The conviction of Couey and vote of 10-2 for the DP earlier this week touched off a series of serious comments on the death penalty.
On one side of the debate was veteran Dade Prosecutor Abe Laeser. His approval of the verdict in particular and the DP in general touched off a bit of a furor and there were several responses and replies, which we summarize below.
Our brief thoughts: The discussion on the blog boiled down to this: are there people who are truly evil? Or can apparent evil be explained in modern medical terms- with issues like diseases of the frontal lobe, genetics which cause irresistible impulses, and the scars of a horrific childhood, being used to explain otherwise incomprehensibly evil behavior.
Mr. Laeser’s support of the death penalty is also under attack from distinguished jurists who have decided the system is broken and cannot be fixed. This is Rumpole's position. We do not enter the arena of “evil” because we believe this system is irreparably broken. We believe the system may well have executed an innocent man. And we know this legal system of ours has incarcerated over a hundred innocent men on death row, many for decades. We do not need to debate the evil issue. We do not have a system that works, and for us, the debate ends there.
The indefensible and undisputable fact is that over 100 people who were sentenced to death row were exonerated. Amnesty International reports that since 1973, 123 prisoners have been released in the USA after evidence emerged of their innocence of the crimes for which they were sentenced to death. There were six such cases in 2004, two in 2005 and one in 2006. Click on the AI link below for the source of these statistics.
What do we do when we execute an innocent person? What will the proponents of the death penalty say to that person’s next of kin? That in the name of justice (or vengeance) we killed your husband- we took a father from a child- and on behalf of the State of Florida, we would like to apologize?
Is that enough?
The Innocence Project reports that in Dallas County 12 Defendants who were convicted (not all were DP cases) have been exonerated within the last 5 years. That’s in one County in one State. Click here for the stats:
The United States remains in the undistinguished and small society of otherwise repressive nations that routinely execute their citizens.
In 2005, 94 percent of all known executions took place in China, Iran, Saudi Arabia and the US. It doesn’t appear to us that we as a Nation are in the best of company on this issue. China executed at least 1700 of its citizens. Iran executed at least 94 people, and Saudi Arabia at least 86. There were 60 executions in the US.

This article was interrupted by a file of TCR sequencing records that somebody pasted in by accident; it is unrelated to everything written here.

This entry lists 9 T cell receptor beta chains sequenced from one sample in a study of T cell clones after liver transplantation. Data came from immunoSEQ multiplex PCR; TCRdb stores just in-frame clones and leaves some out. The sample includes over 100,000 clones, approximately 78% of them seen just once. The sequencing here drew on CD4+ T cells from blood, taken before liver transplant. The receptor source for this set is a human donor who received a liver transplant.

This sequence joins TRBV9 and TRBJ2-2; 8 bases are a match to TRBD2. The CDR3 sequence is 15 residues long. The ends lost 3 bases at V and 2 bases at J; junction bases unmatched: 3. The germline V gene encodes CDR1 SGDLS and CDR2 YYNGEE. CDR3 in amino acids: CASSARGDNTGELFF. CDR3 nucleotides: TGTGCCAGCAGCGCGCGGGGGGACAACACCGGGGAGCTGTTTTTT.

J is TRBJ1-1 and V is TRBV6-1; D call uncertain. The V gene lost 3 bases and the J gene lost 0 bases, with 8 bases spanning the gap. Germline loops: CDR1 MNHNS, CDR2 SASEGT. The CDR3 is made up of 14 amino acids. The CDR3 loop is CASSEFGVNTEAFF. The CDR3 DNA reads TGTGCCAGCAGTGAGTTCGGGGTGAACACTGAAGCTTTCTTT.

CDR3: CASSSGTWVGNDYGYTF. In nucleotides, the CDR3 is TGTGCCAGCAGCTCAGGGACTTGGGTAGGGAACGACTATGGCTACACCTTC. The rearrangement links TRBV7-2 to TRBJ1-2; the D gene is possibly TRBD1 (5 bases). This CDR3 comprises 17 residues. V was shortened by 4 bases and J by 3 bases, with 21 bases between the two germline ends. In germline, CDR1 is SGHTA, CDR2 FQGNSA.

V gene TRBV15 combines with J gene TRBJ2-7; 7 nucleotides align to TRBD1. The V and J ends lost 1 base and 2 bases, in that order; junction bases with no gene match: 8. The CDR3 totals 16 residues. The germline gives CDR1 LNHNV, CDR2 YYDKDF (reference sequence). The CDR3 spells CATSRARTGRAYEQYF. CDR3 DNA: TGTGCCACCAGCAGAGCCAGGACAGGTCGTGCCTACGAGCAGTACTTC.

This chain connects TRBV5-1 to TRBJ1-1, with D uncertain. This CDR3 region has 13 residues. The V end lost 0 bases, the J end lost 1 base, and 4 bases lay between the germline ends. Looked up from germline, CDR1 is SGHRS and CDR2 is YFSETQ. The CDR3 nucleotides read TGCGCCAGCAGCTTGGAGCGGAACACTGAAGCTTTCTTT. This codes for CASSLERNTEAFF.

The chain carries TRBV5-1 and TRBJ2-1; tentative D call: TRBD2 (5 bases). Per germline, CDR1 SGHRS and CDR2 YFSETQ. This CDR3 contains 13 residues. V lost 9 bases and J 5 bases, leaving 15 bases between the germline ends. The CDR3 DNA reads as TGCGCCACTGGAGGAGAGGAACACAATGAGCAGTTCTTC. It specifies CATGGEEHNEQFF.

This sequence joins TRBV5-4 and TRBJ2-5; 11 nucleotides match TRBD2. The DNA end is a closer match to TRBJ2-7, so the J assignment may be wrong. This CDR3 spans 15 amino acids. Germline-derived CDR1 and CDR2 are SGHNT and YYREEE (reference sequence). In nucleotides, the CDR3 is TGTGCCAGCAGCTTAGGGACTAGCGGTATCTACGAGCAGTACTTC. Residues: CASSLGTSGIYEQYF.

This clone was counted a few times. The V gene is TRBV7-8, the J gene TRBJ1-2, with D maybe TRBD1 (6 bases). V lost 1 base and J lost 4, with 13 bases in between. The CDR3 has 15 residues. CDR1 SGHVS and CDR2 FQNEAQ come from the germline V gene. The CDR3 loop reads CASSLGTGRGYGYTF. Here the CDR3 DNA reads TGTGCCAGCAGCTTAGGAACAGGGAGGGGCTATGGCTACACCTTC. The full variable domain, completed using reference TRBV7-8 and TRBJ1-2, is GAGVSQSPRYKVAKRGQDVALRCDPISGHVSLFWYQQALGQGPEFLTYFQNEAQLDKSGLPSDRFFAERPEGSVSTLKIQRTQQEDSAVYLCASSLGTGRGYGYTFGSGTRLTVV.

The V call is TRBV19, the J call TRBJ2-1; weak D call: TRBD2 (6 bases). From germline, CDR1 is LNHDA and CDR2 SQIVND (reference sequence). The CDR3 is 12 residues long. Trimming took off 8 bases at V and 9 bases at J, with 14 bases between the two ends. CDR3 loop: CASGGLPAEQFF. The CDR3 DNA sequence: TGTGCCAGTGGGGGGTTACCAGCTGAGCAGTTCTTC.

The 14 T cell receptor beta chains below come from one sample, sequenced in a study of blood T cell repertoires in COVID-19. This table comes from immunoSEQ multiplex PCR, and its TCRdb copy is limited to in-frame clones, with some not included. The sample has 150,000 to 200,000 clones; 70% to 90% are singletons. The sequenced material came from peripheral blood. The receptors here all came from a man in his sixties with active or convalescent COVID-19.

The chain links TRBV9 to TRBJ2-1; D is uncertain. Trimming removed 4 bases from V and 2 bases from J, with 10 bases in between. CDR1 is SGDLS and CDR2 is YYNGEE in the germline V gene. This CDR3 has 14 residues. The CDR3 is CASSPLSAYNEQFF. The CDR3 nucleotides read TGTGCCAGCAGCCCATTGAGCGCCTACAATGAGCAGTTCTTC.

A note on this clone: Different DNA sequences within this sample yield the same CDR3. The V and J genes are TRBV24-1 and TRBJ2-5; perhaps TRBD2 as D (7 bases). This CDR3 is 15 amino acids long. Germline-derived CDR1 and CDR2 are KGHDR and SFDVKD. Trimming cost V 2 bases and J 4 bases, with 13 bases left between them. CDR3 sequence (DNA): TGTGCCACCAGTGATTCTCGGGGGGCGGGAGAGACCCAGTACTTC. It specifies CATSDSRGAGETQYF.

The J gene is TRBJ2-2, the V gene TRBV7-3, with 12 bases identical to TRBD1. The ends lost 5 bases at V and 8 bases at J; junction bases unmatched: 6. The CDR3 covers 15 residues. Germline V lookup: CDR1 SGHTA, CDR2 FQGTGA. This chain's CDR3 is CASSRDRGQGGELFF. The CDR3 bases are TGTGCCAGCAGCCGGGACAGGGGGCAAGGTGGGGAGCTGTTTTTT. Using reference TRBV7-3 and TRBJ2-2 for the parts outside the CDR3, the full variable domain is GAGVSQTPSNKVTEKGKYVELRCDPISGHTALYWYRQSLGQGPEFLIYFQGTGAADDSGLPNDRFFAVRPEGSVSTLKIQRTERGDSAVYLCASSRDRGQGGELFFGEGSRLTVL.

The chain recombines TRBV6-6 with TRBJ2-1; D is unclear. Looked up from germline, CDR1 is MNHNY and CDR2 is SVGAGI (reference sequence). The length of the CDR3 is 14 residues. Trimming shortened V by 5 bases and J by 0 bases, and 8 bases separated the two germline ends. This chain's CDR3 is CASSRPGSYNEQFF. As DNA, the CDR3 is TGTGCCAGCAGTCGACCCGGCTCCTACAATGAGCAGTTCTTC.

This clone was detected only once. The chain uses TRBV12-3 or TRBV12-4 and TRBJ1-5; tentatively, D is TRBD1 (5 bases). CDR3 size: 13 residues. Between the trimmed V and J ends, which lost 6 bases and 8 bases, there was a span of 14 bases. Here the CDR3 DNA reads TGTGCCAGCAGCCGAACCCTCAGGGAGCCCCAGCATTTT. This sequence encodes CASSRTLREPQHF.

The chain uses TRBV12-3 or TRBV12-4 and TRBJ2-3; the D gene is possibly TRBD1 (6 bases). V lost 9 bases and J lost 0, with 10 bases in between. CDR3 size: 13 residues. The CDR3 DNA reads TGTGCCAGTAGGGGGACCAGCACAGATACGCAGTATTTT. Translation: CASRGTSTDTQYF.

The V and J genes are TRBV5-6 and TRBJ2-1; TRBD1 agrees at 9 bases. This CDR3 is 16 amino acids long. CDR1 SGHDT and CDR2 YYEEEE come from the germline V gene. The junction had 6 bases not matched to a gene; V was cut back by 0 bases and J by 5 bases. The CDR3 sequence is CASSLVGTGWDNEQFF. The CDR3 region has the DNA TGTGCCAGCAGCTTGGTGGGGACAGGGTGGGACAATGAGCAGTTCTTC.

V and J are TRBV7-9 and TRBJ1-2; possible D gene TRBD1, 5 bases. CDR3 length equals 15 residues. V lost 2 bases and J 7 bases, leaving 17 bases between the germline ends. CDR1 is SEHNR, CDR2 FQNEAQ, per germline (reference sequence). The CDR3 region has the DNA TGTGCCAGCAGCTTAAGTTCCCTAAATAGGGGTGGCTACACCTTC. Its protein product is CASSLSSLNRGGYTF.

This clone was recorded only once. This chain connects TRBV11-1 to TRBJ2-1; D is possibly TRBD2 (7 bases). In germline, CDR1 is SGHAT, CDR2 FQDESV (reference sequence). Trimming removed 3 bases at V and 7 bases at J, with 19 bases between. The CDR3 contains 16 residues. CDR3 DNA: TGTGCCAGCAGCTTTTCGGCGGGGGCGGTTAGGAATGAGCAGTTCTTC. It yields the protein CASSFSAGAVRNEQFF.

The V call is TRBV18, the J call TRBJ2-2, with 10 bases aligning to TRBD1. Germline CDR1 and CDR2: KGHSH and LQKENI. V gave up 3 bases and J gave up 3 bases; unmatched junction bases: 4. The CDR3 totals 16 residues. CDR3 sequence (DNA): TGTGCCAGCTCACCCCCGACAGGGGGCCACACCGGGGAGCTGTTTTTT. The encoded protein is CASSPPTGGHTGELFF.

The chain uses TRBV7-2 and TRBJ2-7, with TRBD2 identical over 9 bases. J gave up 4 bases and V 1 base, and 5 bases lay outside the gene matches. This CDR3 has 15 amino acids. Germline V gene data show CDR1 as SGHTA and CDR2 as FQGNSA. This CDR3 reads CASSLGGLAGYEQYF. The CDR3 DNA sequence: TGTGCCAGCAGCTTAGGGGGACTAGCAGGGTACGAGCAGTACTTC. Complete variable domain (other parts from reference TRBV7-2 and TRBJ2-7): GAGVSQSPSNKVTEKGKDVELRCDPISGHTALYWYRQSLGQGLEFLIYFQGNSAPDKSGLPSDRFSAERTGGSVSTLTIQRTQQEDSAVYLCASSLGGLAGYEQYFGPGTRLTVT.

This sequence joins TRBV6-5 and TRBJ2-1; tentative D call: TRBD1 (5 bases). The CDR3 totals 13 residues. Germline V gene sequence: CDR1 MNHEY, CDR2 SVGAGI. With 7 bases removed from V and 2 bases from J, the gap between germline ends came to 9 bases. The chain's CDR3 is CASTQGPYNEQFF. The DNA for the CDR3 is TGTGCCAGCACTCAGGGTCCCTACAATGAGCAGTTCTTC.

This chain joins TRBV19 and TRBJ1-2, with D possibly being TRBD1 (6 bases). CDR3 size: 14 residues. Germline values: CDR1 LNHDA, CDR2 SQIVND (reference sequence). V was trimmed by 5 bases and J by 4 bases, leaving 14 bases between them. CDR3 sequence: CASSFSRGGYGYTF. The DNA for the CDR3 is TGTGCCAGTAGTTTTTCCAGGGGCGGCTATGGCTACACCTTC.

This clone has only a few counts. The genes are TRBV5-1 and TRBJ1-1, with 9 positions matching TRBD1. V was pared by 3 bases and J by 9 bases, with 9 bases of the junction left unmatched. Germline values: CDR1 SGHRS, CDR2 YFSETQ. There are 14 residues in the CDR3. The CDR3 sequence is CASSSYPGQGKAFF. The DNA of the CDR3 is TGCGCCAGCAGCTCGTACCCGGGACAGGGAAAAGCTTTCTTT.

Source= Amnesty International Web Site.
Supreme Court Justice Harry Blackmun wrote this in a dissent in 1994:
From this day forward, I no longer shall tinker with the machinery of death. For more than 20 years I have endeavored...to develop...rules that would lend more than the mere appearance of fairness to the death penalty endeavor...Rather than continue to coddle the court's delusion that the desired level of fairness has been achieved...I feel...obligated simply to concede that the death penalty experiment has failed. It is virtually self-evident to me now that no combination of procedural rules or substantive regulations ever can save the death penalty from its inherent constitutional deficiencies
Justice John Paul Stevens gave a speech in 2005 in which he acknowledged that because of the number of innocent people exonerated, the death penalty system in the United States was broken.
We find ourselves in the distinguished company of Blackmun, Stevens, and most of the civilized world in saying that the death penalty is an anachronistic penalty of the past, and that because of the real possibility that an innocent man will be executed, we do not support the imposition of the death penalty. Ever.
On the Blog Mr. Laeser got things rolling with this: ( We have edited the comments here for length- nothing was added. The full comment is still in the comment section.)
abe laeser said...
Miami-Dade jury recommends Death for Couey, by vote of 10-2.
Probably surprised the 5th Circuit prosecutors, who are used to 12-0 recommendations. Guess the crayons and coloring book were good for two votes. Even people who think that the death penalty is immoral probably have to spend time to convince themselves (again) on a case like this one. Is there a facility that is proper for a man who could kidnap, rape, and then bury this child while she was still alive? What is the right punishment for someone capable of this?